Gay is a term that primarily refers to a homosexual person or the trait of being homosexual. In modern English, gay has come to be used as an adjective, and as a noun. The word gay arrived in English during the 12th century from Old French gai. In the 1960s, gay became the word favored by homosexual men to describe their sexual orientation.
About Gay in brief
Gay is a term that primarily refers to a homosexual person or the trait of being homosexual. In modern English, gay has come to be used as an adjective, and as a noun, referring to the community, practices and cultures associated with homosexuality. The word gay arrived in English during the 12th century from Old French gai, most likely deriving ultimately from a Germanic source. In the 1960s, gay became the word favored by homosexual men to describe their sexual orientation. By the end of the 20th century, the word gay was recommended by major LGBT groups and style guides to describe people attracted to members of the same sex, although it is more commonly used to refer specifically to men. The extent to which these usages still retain connotations of homosexuality has been debated and harshly criticized. The derived abstract noun gaiety remains largely free of sexual connotations and has, in the past, been used in the names of places of entertainment; for example W. B. Yeats heard Oscar Wilde lecture at the Gaiety Theatre in Dublin. A passage from Miss Gertrude Stein’s Miss Furr & Skerrene is possibly the first traceable use of the term gay. The British comic strip Jane, first published in the 1930s, described the adventures of Jane Gay, a free-wheeling woman with plenty of boyfriends, implying it referred to her lifestyle from homosexuality. A gay woman was a prostitute, a gay man a womanizer, and a gay house a brothel.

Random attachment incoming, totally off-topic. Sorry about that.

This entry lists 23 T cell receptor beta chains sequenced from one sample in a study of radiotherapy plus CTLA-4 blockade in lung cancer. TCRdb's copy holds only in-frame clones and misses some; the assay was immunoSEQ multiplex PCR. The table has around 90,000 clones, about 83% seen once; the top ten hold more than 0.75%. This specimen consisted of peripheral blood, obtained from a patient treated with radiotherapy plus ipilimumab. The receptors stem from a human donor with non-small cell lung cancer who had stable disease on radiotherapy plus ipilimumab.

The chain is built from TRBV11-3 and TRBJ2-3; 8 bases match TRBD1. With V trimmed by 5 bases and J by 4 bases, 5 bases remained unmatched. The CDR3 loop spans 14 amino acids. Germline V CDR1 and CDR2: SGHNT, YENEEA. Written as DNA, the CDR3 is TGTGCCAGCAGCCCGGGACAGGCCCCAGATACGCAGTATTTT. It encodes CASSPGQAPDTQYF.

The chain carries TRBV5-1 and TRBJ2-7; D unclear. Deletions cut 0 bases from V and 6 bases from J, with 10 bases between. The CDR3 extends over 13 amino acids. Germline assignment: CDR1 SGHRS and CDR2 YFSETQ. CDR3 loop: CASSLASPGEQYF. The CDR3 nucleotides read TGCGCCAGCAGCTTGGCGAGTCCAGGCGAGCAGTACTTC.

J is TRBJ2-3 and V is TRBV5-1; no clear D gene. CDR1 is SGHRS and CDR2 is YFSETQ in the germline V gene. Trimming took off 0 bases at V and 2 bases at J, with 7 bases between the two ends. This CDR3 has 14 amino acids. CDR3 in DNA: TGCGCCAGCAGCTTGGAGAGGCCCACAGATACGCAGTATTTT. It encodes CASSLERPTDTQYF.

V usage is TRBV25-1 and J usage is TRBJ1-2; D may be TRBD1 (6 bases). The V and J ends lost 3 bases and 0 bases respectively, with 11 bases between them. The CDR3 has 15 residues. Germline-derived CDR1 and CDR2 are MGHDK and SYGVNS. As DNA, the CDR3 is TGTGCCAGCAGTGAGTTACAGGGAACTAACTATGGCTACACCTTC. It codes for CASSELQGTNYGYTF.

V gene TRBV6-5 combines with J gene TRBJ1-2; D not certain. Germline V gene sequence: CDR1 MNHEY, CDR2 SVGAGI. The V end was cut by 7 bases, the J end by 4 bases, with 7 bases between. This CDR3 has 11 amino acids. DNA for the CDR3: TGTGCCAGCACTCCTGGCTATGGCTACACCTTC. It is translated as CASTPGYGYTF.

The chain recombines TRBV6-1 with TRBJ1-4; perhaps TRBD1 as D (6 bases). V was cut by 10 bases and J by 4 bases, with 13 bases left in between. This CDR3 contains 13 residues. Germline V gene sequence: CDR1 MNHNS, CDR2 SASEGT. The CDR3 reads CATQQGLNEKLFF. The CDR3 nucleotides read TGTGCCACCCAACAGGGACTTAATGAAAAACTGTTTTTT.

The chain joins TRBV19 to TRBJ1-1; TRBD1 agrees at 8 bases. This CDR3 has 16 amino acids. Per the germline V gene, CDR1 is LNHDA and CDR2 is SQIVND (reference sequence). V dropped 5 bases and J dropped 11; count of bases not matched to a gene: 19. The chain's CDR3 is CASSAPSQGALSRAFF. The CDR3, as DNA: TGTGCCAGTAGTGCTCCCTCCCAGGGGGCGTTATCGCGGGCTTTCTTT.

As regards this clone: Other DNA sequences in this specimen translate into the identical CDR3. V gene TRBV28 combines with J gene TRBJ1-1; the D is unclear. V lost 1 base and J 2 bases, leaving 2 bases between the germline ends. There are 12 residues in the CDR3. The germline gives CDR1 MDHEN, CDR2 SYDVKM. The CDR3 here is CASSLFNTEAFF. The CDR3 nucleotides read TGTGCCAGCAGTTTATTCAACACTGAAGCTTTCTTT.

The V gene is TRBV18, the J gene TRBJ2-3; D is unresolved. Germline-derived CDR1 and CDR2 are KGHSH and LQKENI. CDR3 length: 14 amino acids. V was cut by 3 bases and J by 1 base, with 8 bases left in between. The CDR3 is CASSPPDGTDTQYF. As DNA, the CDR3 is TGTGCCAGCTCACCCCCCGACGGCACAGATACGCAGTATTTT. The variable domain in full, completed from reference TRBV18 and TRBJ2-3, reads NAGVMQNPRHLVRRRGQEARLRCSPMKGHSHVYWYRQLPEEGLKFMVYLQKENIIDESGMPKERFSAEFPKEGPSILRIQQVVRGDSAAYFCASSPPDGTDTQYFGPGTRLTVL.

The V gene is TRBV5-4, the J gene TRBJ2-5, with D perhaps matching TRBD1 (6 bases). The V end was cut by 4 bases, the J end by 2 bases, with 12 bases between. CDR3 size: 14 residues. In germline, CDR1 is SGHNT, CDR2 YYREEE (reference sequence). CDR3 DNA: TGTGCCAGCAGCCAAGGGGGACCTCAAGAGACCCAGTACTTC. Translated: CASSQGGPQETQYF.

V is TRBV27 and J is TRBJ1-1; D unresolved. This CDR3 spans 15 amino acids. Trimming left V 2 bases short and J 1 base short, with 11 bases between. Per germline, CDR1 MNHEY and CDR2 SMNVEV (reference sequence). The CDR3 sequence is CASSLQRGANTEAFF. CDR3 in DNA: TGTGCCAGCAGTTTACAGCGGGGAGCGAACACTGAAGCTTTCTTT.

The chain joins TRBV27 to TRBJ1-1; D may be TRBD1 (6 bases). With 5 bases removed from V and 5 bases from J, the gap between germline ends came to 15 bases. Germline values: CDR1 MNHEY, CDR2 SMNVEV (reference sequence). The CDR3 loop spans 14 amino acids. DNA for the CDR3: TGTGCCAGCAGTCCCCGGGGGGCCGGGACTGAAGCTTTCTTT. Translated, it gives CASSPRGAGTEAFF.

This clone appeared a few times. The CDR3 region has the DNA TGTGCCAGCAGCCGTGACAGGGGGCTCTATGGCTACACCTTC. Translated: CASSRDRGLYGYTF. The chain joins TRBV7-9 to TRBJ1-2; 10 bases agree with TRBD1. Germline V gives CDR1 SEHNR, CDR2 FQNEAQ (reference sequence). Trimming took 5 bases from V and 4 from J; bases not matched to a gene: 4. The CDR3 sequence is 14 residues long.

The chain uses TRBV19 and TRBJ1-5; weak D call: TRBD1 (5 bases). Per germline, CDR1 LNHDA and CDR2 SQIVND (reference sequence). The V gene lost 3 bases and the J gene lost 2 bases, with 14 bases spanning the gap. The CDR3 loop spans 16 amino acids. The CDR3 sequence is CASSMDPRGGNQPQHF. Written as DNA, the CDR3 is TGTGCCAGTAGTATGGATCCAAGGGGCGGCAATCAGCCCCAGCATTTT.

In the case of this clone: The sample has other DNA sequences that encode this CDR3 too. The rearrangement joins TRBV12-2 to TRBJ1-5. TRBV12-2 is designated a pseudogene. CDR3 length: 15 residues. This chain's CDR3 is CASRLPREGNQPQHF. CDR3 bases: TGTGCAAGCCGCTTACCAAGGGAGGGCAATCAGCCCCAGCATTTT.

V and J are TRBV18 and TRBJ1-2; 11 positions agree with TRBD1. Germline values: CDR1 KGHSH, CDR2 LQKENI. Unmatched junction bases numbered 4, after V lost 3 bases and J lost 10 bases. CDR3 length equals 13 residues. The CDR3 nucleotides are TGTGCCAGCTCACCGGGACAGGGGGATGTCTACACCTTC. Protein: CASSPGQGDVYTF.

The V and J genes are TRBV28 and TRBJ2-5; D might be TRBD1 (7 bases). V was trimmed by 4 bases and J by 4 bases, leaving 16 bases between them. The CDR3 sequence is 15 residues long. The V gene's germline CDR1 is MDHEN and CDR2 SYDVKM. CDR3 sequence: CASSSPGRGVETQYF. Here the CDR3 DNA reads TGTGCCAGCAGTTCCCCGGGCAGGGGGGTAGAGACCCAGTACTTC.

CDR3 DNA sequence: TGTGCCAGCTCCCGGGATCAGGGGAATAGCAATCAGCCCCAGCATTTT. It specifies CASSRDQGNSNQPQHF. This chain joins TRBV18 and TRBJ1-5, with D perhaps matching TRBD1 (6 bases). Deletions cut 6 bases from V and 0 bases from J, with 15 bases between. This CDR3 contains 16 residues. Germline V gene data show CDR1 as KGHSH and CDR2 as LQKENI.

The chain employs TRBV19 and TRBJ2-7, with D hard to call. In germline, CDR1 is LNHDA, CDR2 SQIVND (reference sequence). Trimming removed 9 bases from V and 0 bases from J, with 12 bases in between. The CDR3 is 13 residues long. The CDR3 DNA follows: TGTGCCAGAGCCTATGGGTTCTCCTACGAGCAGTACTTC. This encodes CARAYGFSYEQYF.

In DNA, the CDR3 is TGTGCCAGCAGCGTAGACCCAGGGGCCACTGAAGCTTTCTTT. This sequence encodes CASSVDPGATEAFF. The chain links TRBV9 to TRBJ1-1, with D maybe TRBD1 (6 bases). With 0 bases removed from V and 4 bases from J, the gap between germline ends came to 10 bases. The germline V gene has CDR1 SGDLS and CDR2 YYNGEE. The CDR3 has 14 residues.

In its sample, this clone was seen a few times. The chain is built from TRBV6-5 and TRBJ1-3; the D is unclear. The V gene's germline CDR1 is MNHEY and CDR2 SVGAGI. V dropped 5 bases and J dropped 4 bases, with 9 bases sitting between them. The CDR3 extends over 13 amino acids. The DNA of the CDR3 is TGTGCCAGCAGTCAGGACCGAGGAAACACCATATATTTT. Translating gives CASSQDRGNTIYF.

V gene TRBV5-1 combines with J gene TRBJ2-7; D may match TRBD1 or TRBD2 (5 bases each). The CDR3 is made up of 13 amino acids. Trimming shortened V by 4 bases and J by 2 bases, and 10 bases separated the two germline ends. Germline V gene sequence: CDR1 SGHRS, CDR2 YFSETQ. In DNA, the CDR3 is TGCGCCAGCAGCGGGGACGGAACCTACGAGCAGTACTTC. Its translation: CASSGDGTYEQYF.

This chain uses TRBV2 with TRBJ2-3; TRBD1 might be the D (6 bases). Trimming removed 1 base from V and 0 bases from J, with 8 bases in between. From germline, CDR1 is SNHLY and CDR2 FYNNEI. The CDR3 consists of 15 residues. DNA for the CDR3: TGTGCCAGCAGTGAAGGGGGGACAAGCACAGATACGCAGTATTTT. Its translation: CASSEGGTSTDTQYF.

In 1885, a letter read to a London court in 1885 during the prosecution of brothel madam and procuress Mary Jeffries that had been written by a girl while slaved to a French brothel, said: “Some captains came in the other night, and the mistress wanted us to sleep with them… I write to tell you it is a Gay house.” The title of the 1938 French ballet Gaîté Parisienne, which became the 1941 Warner Brothers movie, The Gay Parisian, also illustrates this connotation. A gay cat was a young male apprenticed to an older hobo and commonly exchanging sex and other services for protection and tutelage. The application to homosexuality was also an extension of the word’s sexualized connotation of \”carefree and uninhibited\”, which implied a willingness to disregard conventional or respectable sexual mores. Such usage, documented as early as the 1920s, was likely present before the 20st century, but it was initially more common used to imply heterosexually unconstrained lifestyles, as in the once-common phrase \”gay Lothario\”, or in the book and film The Gay Falcon, which concerns a womanizing detective whose first name is \”Gay\”. Similarly, Fred Gilbert and G. H. MacDermott’s music hall song of the 1880s, Charlie Dilke Upset the Milk, referred to Sir Charles Dilke’s alleged heterosexual impropriety, when taking it home to Chelsea.